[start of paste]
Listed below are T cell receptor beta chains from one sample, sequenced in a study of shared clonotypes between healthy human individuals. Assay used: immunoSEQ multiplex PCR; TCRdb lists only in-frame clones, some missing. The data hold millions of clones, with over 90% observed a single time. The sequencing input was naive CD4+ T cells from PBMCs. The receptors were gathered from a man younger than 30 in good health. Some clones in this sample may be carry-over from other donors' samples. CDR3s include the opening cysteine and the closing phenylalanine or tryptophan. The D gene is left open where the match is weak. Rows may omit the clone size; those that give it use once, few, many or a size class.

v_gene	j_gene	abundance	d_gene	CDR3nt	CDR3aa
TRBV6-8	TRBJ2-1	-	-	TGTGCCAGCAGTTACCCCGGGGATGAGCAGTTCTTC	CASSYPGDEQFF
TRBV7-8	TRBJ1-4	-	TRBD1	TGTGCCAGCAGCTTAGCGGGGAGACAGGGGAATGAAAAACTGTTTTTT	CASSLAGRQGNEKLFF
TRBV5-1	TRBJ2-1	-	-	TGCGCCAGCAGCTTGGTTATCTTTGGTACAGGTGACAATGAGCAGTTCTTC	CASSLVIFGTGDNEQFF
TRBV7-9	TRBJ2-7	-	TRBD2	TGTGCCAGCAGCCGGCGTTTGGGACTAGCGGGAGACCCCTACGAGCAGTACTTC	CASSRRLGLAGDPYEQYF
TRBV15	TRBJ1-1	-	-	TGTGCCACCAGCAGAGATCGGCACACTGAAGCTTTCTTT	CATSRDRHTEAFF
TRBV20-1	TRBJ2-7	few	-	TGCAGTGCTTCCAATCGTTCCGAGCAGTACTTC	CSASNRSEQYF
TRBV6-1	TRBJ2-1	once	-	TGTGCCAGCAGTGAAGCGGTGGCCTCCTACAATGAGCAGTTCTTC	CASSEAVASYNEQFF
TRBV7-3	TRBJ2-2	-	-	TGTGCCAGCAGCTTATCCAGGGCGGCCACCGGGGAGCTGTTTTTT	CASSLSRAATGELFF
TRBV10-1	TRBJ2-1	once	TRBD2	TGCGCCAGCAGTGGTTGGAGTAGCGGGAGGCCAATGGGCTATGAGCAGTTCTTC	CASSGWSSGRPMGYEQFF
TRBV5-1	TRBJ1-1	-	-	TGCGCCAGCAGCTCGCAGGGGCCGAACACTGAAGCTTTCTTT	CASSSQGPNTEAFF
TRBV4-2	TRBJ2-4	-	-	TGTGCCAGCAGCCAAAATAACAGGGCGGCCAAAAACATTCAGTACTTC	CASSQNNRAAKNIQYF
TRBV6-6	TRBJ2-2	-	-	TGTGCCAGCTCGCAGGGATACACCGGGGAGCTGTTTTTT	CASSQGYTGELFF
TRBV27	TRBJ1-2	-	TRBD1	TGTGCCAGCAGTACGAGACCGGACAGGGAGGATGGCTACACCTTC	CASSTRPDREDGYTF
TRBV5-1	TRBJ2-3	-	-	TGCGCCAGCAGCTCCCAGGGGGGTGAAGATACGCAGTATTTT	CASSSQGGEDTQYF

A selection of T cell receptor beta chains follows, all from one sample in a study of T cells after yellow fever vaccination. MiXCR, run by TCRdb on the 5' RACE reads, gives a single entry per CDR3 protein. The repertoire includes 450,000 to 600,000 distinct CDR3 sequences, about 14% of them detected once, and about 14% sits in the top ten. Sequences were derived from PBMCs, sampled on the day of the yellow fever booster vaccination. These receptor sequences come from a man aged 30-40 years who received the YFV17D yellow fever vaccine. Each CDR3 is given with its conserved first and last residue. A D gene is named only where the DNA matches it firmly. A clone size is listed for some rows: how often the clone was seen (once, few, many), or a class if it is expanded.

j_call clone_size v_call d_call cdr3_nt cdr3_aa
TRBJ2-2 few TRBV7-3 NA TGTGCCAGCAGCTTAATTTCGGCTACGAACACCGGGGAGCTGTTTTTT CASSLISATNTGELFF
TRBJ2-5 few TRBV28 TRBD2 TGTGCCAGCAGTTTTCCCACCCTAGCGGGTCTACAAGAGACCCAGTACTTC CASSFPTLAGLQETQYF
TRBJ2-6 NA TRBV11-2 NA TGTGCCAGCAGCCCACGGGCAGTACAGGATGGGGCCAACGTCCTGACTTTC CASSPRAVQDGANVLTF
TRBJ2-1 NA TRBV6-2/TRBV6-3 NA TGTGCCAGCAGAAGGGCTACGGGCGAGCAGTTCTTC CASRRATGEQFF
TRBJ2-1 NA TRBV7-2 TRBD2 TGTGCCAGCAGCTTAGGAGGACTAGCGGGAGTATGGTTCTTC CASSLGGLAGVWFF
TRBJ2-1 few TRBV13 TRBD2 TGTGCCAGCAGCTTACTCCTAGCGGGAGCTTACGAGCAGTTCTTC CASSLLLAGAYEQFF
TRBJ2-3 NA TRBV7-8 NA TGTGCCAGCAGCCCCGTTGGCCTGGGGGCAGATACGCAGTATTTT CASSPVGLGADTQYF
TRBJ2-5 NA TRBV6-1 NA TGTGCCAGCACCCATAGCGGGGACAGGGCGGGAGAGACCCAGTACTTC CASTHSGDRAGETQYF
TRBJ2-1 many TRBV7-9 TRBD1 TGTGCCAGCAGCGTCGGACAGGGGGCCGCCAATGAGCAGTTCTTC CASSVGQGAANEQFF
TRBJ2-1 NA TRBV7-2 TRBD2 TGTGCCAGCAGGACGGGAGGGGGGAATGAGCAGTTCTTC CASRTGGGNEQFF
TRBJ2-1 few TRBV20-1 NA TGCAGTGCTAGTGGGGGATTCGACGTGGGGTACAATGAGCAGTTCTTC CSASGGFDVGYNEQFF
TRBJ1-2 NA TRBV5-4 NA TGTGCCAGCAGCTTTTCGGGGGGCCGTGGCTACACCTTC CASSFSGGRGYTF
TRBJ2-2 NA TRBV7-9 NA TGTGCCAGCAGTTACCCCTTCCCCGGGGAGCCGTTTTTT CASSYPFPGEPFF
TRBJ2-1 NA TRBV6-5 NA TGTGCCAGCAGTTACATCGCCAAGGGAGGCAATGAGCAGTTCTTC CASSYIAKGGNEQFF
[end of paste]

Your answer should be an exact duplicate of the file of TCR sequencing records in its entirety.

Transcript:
Listed below are T cell receptor beta chains from one sample, sequenced in a study of shared clonotypes between healthy human individuals. Assay used: immunoSEQ multiplex PCR; TCRdb lists only in-frame clones, some missing. The data hold millions of clones, with over 90% observed a single time. The sequencing input was naive CD4+ T cells from PBMCs. The receptors were gathered from a man younger than 30 in good health. Some clones in this sample may be carry-over from other donors' samples. CDR3s include the opening cysteine and the closing phenylalanine or tryptophan. The D gene is left open where the match is weak. Rows may omit the clone size; those that give it use once, few, many or a size class.

v_gene	j_gene	abundance	d_gene	CDR3nt	CDR3aa
TRBV6-8	TRBJ2-1	-	-	TGTGCCAGCAGTTACCCCGGGGATGAGCAGTTCTTC	CASSYPGDEQFF
TRBV7-8	TRBJ1-4	-	TRBD1	TGTGCCAGCAGCTTAGCGGGGAGACAGGGGAATGAAAAACTGTTTTTT	CASSLAGRQGNEKLFF
TRBV5-1	TRBJ2-1	-	-	TGCGCCAGCAGCTTGGTTATCTTTGGTACAGGTGACAATGAGCAGTTCTTC	CASSLVIFGTGDNEQFF
TRBV7-9	TRBJ2-7	-	TRBD2	TGTGCCAGCAGCCGGCGTTTGGGACTAGCGGGAGACCCCTACGAGCAGTACTTC	CASSRRLGLAGDPYEQYF
TRBV15	TRBJ1-1	-	-	TGTGCCACCAGCAGAGATCGGCACACTGAAGCTTTCTTT	CATSRDRHTEAFF
TRBV20-1	TRBJ2-7	few	-	TGCAGTGCTTCCAATCGTTCCGAGCAGTACTTC	CSASNRSEQYF
TRBV6-1	TRBJ2-1	once	-	TGTGCCAGCAGTGAAGCGGTGGCCTCCTACAATGAGCAGTTCTTC	CASSEAVASYNEQFF
TRBV7-3	TRBJ2-2	-	-	TGTGCCAGCAGCTTATCCAGGGCGGCCACCGGGGAGCTGTTTTTT	CASSLSRAATGELFF
TRBV10-1	TRBJ2-1	once	TRBD2	TGCGCCAGCAGTGGTTGGAGTAGCGGGAGGCCAATGGGCTATGAGCAGTTCTTC	CASSGWSSGRPMGYEQFF
TRBV5-1	TRBJ1-1	-	-	TGCGCCAGCAGCTCGCAGGGGCCGAACACTGAAGCTTTCTTT	CASSSQGPNTEAFF
TRBV4-2	TRBJ2-4	-	-	TGTGCCAGCAGCCAAAATAACAGGGCGGCCAAAAACATTCAGTACTTC	CASSQNNRAAKNIQYF
TRBV6-6	TRBJ2-2	-	-	TGTGCCAGCTCGCAGGGATACACCGGGGAGCTGTTTTTT	CASSQGYTGELFF
TRBV27	TRBJ1-2	-	TRBD1	TGTGCCAGCAGTACGAGACCGGACAGGGAGGATGGCTACACCTTC	CASSTRPDREDGYTF
TRBV5-1	TRBJ2-3	-	-	TGCGCCAGCAGCTCCCAGGGGGGTGAAGATACGCAGTATTTT	CASSSQGGEDTQYF

A selection of T cell receptor beta chains follows, all from one sample in a study of T cells after yellow fever vaccination. MiXCR, run by TCRdb on the 5' RACE reads, gives a single entry per CDR3 protein. The repertoire includes 450,000 to 600,000 distinct CDR3 sequences, about 14% of them detected once, and about 14% sits in the top ten. Sequences were derived from PBMCs, sampled on the day of the yellow fever booster vaccination. These receptor sequences come from a man aged 30-40 years who received the YFV17D yellow fever vaccine. Each CDR3 is given with its conserved first and last residue. A D gene is named only where the DNA matches it firmly. A clone size is listed for some rows: how often the clone was seen (once, few, many), or a class if it is expanded.

j_call clone_size v_call d_call cdr3_nt cdr3_aa
TRBJ2-2 few TRBV7-3 NA TGTGCCAGCAGCTTAATTTCGGCTACGAACACCGGGGAGCTGTTTTTT CASSLISATNTGELFF
TRBJ2-5 few TRBV28 TRBD2 TGTGCCAGCAGTTTTCCCACCCTAGCGGGTCTACAAGAGACCCAGTACTTC CASSFPTLAGLQETQYF
TRBJ2-6 NA TRBV11-2 NA TGTGCCAGCAGCCCACGGGCAGTACAGGATGGGGCCAACGTCCTGACTTTC CASSPRAVQDGANVLTF
TRBJ2-1 NA TRBV6-2/TRBV6-3 NA TGTGCCAGCAGAAGGGCTACGGGCGAGCAGTTCTTC CASRRATGEQFF
TRBJ2-1 NA TRBV7-2 TRBD2 TGTGCCAGCAGCTTAGGAGGACTAGCGGGAGTATGGTTCTTC CASSLGGLAGVWFF
TRBJ2-1 few TRBV13 TRBD2 TGTGCCAGCAGCTTACTCCTAGCGGGAGCTTACGAGCAGTTCTTC CASSLLLAGAYEQFF
TRBJ2-3 NA TRBV7-8 NA TGTGCCAGCAGCCCCGTTGGCCTGGGGGCAGATACGCAGTATTTT CASSPVGLGADTQYF
TRBJ2-5 NA TRBV6-1 NA TGTGCCAGCACCCATAGCGGGGACAGGGCGGGAGAGACCCAGTACTTC CASTHSGDRAGETQYF
TRBJ2-1 many TRBV7-9 TRBD1 TGTGCCAGCAGCGTCGGACAGGGGGCCGCCAATGAGCAGTTCTTC CASSVGQGAANEQFF
TRBJ2-1 NA TRBV7-2 TRBD2 TGTGCCAGCAGGACGGGAGGGGGGAATGAGCAGTTCTTC CASRTGGGNEQFF
TRBJ2-1 few TRBV20-1 NA TGCAGTGCTAGTGGGGGATTCGACGTGGGGTACAATGAGCAGTTCTTC CSASGGFDVGYNEQFF
TRBJ1-2 NA TRBV5-4 NA TGTGCCAGCAGCTTTTCGGGGGGCCGTGGCTACACCTTC CASSFSGGRGYTF
TRBJ2-2 NA TRBV7-9 NA TGTGCCAGCAGTTACCCCTTCCCCGGGGAGCCGTTTTTT CASSYPFPGEPFF
TRBJ2-1 NA TRBV6-5 NA TGTGCCAGCAGTTACATCGCCAAGGGAGGCAATGAGCAGTTCTTC CASSYIAKGGNEQFF